Live Updates: Tokyo Olympics: NPR

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Caroline Marks of the United States competes in the Tokyo 2020 Women’s First Round of Surfing at Tsurigasaki Surf Beach in Chiba Prefecture, Japan on Sunday.

Du Yu / Xinhua News Agency via Getty Images


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Caroline Marks of the United States competes in the Tokyo 2020 Women’s First Round of Surfing at Tsurigasaki Surf Beach in Chiba Prefecture, Japan on Sunday.

Du Yu / Xinhua News Agency via Getty Images

Surfing has deep roots, but for the first time surfers are competing for medals at the Summer Olympics. On Tsurigasaki Beach, 40 miles from Tokyo, they are also surfing big waves before a tropical storm.

“The rising tide during the afternoon seems to provide a lot of fun waves,” reports Kurt Korte, the official surf forecaster for the Tokyo Olympics. He works for Surfline, a company based in Huntington Beach, California. He says even though it can rain on Tsurigasaki Beach, it should be a great day for the surf finals at the Olympics.

Although new to the Olympics, surfing has a long history

In pre-Inca Peru and wherever there was an ocean nearby, people were surfing in one form or another. The ancient warriors of Tahiti and Samoa trained while surfing. In Polynesia, surfing was also considered an art. But modern surfing … balancing on a board to ride the waves for fun … became popular at the turn of the 20th century in Hawaii.

Surfing at the Olympics was a Hawaii dream Duke Kahanamoku over a century ago. Decades before Hawaii became an American state, it got five olympic medals (three gold and two silver) for swimming, from 1912. Kahanamoku had grown up surfing with his brothers in Waikiki.

“Hi surfers, aloha,” he says in old movie footage. A CBS News reporter in the 1960s once asked him, “Duke, was it more exciting for you to win those Olympics or ride some of those giant waves at Castle Surf that you used to ride?” ? “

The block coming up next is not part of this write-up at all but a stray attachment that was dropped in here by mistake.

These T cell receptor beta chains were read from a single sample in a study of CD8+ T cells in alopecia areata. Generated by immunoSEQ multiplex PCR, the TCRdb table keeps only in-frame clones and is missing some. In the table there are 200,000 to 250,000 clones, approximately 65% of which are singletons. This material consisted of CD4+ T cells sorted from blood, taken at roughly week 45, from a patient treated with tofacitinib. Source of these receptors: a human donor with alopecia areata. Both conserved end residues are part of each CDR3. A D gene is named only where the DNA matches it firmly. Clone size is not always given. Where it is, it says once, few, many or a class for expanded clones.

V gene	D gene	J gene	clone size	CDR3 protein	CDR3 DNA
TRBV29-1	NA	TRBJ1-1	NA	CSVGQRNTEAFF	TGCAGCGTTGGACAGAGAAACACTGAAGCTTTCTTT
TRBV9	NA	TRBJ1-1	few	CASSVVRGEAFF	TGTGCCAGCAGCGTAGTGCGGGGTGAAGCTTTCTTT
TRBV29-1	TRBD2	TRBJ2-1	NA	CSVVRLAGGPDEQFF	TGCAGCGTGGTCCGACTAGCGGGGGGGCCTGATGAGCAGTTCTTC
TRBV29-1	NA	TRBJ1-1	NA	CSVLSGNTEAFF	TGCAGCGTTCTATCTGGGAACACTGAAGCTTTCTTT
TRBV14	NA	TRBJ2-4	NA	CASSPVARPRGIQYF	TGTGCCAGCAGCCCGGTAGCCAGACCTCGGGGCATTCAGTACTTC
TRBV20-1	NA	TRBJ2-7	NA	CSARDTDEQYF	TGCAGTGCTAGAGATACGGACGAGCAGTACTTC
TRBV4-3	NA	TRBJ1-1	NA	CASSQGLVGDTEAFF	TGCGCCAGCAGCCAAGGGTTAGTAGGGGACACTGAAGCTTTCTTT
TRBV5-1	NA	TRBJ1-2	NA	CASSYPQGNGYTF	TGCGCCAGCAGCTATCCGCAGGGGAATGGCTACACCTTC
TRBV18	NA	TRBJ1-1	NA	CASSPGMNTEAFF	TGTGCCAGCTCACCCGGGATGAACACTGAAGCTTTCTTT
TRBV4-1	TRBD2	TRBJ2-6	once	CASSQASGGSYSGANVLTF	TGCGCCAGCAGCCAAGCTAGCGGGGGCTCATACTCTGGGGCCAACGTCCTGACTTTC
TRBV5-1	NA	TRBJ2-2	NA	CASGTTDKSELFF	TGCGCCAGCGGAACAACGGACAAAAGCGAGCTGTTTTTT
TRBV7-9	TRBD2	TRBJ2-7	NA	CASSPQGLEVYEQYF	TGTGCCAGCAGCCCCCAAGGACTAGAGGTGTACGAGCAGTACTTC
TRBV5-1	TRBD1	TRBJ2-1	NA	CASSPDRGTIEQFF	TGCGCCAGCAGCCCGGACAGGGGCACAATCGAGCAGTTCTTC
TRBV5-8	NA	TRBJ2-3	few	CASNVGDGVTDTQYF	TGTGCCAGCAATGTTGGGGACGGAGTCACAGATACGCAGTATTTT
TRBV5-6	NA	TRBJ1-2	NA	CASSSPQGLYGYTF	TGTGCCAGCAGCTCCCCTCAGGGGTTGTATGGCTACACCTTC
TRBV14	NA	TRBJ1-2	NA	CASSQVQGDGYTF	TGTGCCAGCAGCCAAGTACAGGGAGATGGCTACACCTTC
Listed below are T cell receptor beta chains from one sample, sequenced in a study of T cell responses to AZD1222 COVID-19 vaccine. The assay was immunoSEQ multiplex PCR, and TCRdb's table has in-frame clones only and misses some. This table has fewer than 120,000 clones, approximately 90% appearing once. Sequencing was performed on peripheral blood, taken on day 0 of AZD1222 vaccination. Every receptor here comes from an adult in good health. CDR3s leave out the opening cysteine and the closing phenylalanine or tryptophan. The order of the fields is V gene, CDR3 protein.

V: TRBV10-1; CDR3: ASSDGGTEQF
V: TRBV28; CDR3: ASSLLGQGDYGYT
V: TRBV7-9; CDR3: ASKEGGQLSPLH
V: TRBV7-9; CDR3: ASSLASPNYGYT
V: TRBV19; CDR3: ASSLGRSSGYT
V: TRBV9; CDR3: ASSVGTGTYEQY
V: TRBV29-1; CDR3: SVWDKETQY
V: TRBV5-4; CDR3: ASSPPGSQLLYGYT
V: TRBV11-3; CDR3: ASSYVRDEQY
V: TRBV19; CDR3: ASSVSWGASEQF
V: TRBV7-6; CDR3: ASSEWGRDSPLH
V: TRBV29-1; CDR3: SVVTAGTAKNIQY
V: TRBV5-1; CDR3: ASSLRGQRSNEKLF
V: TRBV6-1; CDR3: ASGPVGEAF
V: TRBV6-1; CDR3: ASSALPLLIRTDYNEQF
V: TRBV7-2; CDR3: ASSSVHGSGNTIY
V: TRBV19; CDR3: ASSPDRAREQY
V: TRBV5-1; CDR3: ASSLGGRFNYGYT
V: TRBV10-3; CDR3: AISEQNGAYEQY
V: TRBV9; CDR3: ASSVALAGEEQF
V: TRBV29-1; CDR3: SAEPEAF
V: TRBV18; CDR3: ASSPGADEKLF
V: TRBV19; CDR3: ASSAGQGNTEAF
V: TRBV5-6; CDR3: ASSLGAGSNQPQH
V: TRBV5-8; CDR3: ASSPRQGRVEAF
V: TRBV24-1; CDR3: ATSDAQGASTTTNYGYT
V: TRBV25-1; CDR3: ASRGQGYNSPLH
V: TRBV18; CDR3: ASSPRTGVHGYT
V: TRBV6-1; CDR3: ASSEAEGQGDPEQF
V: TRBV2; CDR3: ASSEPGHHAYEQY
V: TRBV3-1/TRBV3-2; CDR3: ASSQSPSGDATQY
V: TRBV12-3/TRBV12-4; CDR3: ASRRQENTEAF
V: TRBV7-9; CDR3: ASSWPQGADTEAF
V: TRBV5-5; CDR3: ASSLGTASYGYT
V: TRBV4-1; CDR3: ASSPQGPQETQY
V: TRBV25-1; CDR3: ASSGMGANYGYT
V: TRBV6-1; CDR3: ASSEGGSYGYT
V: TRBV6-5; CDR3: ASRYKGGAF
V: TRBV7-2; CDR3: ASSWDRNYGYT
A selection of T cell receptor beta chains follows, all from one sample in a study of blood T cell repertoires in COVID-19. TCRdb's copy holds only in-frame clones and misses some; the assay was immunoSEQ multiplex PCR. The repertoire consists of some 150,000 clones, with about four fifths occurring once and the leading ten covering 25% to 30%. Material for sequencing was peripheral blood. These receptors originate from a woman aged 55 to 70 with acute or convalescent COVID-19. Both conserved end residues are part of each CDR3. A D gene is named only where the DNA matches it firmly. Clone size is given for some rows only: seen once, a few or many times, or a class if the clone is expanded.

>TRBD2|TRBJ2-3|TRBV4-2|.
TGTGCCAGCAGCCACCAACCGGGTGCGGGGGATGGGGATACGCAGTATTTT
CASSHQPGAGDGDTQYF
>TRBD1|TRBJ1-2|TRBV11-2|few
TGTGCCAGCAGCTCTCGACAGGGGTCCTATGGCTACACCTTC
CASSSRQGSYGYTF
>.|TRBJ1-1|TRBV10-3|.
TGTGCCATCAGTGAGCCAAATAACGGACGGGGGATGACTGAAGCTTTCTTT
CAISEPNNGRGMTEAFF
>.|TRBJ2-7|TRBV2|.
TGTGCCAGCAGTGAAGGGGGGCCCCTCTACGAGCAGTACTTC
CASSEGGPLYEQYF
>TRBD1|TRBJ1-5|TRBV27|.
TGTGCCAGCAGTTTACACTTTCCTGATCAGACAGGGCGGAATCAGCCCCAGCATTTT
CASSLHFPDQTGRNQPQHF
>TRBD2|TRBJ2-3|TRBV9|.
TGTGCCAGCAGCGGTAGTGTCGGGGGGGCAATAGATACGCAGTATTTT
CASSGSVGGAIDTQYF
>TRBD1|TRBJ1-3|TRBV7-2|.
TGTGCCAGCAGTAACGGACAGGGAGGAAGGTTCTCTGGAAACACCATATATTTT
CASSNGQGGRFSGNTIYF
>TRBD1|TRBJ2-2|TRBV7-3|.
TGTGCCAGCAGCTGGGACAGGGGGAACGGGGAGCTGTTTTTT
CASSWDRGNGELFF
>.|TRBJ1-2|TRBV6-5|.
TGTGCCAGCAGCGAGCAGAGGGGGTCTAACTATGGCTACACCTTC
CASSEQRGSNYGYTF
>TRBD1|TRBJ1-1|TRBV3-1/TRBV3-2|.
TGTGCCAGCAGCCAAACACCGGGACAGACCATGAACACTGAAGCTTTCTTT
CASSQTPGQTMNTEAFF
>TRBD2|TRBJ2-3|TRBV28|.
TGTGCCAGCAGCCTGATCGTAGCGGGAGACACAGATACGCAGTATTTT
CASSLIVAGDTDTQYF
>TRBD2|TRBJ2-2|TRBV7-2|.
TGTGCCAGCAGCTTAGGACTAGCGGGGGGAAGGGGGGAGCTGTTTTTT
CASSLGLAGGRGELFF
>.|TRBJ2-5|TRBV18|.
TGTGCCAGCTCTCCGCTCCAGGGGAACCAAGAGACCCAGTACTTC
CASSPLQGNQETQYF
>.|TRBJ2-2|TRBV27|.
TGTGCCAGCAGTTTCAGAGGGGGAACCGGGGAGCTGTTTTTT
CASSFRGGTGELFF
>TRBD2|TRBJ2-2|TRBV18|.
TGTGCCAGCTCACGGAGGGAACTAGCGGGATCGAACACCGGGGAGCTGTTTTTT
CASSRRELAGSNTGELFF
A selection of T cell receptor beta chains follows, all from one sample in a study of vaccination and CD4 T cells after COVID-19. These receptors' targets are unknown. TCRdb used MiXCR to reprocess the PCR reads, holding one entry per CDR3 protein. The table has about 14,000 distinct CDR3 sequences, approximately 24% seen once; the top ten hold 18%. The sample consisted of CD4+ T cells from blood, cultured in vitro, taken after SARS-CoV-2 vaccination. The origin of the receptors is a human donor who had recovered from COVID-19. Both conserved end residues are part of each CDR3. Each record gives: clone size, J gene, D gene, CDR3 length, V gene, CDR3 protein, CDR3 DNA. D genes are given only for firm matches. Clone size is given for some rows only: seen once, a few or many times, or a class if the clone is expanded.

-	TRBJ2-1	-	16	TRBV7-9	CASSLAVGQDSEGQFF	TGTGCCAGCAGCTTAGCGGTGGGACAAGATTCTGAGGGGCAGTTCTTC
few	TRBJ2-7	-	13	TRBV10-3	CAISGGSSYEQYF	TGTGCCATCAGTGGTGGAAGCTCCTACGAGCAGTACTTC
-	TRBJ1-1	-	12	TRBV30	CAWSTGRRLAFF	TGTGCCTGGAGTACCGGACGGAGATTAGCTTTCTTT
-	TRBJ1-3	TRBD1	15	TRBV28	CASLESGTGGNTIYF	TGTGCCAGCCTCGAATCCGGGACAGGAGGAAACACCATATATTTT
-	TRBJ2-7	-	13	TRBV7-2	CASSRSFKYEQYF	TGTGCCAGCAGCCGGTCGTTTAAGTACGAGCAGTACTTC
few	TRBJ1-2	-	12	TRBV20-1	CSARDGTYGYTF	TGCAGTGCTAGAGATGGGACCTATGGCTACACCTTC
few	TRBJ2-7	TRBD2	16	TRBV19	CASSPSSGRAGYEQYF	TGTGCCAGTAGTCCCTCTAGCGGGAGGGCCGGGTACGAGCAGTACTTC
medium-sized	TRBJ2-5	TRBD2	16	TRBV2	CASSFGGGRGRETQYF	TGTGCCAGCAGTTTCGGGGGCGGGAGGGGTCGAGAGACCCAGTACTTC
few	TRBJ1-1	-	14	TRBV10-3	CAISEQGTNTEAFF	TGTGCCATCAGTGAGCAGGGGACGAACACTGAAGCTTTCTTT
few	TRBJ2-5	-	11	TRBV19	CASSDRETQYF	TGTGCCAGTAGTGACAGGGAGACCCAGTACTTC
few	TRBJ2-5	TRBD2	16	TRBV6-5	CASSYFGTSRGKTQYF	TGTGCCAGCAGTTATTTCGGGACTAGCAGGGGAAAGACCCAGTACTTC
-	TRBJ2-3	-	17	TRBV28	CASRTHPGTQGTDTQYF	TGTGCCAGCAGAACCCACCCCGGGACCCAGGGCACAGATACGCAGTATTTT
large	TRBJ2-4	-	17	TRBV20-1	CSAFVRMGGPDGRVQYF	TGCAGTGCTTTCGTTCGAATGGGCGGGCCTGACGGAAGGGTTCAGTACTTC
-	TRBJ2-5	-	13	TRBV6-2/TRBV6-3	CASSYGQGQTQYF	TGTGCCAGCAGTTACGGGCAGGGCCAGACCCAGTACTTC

“I think surfing is so much more to me, the greatest thrill of my life,” he replied.

Tall, with broad shoulders and a big smile, Kohanamoku promoted surfing as he traveled the world. He even did a few cameos in Hollywood … often playing Hawaiian chefs, like he did in the 1948 film The awakening of the red witch.

There is a statue of Duke Kohonamoku in Huntington Beach, California, also known as Surf City USA. This is one of the Southern California surf spots that made its way into pop culture in the 1950s and 1960s.

Hollywood featured surfing in Gidget’s films in the 1950s. And the Beach Boys sang “Everybody’s Gone Surf ‘, Surfin’ USA”.

The chill atmosphere of the Olympics and surfing could clash

At novelty shows years ago, surfers on long boards would lift bikini partners like pair figure skaters. And there were surfing contests, says former pro surfer Matt Warshaw, who hosted a Surf Encyclopedia.

“There’s a lot of competition going on in the water, wanting to be better than the surfer next to you or wanting to do better than the last time you surfed or just competing for the waves, because the resource is so limited, “he says. “But it’s tricky when it comes to getting people together, sending them out and trying to figure out who wins.”